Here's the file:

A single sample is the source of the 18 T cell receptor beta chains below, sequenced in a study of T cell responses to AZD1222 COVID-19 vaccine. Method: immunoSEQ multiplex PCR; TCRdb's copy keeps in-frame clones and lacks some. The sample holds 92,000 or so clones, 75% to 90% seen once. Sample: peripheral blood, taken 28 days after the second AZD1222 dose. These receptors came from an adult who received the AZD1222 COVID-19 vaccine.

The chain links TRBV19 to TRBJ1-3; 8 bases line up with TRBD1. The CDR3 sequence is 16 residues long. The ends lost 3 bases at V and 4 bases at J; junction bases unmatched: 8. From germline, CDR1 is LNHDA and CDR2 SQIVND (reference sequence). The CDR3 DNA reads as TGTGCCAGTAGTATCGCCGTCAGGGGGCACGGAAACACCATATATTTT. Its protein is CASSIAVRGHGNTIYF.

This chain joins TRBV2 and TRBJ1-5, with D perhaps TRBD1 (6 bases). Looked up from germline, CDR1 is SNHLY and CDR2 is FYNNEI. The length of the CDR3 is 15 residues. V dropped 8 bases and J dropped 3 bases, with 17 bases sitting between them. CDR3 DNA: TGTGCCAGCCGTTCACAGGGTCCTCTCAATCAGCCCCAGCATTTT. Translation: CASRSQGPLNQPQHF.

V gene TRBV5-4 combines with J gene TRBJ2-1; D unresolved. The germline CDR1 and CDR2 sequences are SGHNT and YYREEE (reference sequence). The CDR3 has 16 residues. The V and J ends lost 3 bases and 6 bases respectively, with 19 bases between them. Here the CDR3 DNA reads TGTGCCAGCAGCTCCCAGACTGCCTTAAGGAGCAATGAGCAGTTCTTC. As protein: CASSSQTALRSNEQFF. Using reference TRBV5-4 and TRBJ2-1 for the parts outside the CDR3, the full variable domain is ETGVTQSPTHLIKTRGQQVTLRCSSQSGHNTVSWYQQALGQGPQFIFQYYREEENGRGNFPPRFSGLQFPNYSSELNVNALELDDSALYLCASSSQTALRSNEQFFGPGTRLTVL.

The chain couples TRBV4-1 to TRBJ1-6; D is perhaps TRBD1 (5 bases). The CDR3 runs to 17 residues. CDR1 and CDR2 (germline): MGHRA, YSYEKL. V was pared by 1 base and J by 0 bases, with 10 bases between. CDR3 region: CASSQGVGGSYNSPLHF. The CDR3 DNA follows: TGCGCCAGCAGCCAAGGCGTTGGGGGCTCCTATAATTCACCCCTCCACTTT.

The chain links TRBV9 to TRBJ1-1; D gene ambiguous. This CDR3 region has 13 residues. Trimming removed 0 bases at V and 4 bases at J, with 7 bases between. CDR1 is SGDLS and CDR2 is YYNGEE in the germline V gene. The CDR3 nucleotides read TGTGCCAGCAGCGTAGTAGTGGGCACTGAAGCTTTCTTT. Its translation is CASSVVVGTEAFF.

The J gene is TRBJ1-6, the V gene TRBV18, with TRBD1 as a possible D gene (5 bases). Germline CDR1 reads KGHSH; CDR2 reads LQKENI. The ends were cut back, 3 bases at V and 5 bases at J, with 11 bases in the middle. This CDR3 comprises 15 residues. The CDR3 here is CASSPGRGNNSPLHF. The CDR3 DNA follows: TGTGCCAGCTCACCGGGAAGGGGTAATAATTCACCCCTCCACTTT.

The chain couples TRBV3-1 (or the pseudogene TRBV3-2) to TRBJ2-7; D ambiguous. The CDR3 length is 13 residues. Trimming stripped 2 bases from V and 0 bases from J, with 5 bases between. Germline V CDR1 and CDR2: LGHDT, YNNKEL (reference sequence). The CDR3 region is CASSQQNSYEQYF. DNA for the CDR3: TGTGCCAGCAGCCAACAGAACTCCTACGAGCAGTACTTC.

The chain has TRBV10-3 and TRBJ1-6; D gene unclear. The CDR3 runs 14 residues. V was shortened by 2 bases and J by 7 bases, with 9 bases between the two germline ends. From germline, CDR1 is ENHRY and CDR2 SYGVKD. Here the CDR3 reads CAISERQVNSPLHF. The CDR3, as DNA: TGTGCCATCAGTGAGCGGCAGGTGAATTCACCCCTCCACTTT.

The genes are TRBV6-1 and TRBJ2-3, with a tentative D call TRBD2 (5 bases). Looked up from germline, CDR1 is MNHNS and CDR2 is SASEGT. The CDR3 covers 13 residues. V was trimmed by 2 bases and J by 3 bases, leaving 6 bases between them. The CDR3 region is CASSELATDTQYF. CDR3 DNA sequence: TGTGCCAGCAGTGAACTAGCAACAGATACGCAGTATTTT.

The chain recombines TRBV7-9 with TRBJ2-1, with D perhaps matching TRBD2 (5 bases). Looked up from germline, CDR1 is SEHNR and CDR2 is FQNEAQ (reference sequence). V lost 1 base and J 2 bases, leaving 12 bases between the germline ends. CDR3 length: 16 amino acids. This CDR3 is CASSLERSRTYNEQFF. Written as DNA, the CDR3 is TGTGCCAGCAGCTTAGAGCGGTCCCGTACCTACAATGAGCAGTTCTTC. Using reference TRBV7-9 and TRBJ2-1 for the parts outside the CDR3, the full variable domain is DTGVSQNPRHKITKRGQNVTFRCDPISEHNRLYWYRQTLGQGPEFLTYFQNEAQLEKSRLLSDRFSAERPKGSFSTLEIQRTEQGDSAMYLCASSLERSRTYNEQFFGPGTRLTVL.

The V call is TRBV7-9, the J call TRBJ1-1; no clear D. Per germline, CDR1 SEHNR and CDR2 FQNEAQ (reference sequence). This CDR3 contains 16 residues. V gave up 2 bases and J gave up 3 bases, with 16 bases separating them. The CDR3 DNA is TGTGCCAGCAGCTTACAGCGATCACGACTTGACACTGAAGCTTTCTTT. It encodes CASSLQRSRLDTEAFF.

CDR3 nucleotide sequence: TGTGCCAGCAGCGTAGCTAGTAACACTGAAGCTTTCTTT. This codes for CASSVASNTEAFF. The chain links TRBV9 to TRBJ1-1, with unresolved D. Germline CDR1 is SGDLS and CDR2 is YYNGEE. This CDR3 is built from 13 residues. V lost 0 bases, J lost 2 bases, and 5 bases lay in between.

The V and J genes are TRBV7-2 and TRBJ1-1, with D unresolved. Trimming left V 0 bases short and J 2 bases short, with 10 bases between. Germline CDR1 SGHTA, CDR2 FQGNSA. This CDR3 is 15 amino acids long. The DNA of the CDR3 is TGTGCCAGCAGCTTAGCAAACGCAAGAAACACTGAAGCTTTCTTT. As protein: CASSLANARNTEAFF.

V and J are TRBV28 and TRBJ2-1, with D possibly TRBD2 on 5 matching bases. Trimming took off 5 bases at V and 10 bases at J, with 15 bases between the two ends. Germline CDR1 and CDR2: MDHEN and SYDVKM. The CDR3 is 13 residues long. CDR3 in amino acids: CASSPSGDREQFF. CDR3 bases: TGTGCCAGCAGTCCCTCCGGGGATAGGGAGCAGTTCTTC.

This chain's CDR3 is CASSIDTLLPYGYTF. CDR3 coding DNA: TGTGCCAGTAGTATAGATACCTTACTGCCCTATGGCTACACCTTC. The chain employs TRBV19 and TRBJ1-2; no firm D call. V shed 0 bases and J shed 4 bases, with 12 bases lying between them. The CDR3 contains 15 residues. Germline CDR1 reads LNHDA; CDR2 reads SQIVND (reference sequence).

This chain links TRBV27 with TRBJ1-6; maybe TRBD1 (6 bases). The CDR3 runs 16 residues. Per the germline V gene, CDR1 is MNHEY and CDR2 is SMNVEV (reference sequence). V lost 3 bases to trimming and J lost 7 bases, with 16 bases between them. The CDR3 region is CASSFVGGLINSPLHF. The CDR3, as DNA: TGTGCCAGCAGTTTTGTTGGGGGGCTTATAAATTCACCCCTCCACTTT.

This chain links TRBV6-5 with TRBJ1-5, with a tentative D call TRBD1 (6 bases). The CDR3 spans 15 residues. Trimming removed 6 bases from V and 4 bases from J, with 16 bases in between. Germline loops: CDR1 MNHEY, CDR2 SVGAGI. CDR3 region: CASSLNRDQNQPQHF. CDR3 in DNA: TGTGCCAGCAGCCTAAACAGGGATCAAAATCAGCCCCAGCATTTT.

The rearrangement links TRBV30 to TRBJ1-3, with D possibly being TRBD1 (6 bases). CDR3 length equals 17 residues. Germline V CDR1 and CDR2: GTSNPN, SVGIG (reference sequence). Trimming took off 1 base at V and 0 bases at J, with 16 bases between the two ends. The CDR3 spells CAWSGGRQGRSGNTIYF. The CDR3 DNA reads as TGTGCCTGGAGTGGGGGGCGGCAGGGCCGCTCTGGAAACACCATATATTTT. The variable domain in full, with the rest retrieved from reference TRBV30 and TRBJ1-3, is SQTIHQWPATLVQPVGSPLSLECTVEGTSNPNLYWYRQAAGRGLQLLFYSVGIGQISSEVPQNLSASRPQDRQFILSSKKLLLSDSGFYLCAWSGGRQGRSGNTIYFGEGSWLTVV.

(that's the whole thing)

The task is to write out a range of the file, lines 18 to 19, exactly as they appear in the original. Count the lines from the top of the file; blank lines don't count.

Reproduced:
This chain links TRBV6-5 with TRBJ1-5, with a tentative D call TRBD1 (6 bases). The CDR3 spans 15 residues. Trimming removed 6 bases from V and 4 bases from J, with 16 bases in between. Germline loops: CDR1 MNHEY, CDR2 SVGAGI. CDR3 region: CASSLNRDQNQPQHF. CDR3 in DNA: TGTGCCAGCAGCCTAAACAGGGATCAAAATCAGCCCCAGCATTTT.

The rearrangement links TRBV30 to TRBJ1-3, with D possibly being TRBD1 (6 bases). CDR3 length equals 17 residues. Germline V CDR1 and CDR2: GTSNPN, SVGIG (reference sequence). Trimming took off 1 base at V and 0 bases at J, with 16 bases between the two ends. The CDR3 spells CAWSGGRQGRSGNTIYF. The CDR3 DNA reads as TGTGCCTGGAGTGGGGGGCGGCAGGGCCGCTCTGGAAACACCATATATTTT. The variable domain in full, with the rest retrieved from reference TRBV30 and TRBJ1-3, is SQTIHQWPATLVQPVGSPLSLECTVEGTSNPNLYWYRQAAGRGLQLLFYSVGIGQISSEVPQNLSASRPQDRQFILSSKKLLLSDSGFYLCAWSGGRQGRSGNTIYFGEGSWLTVV.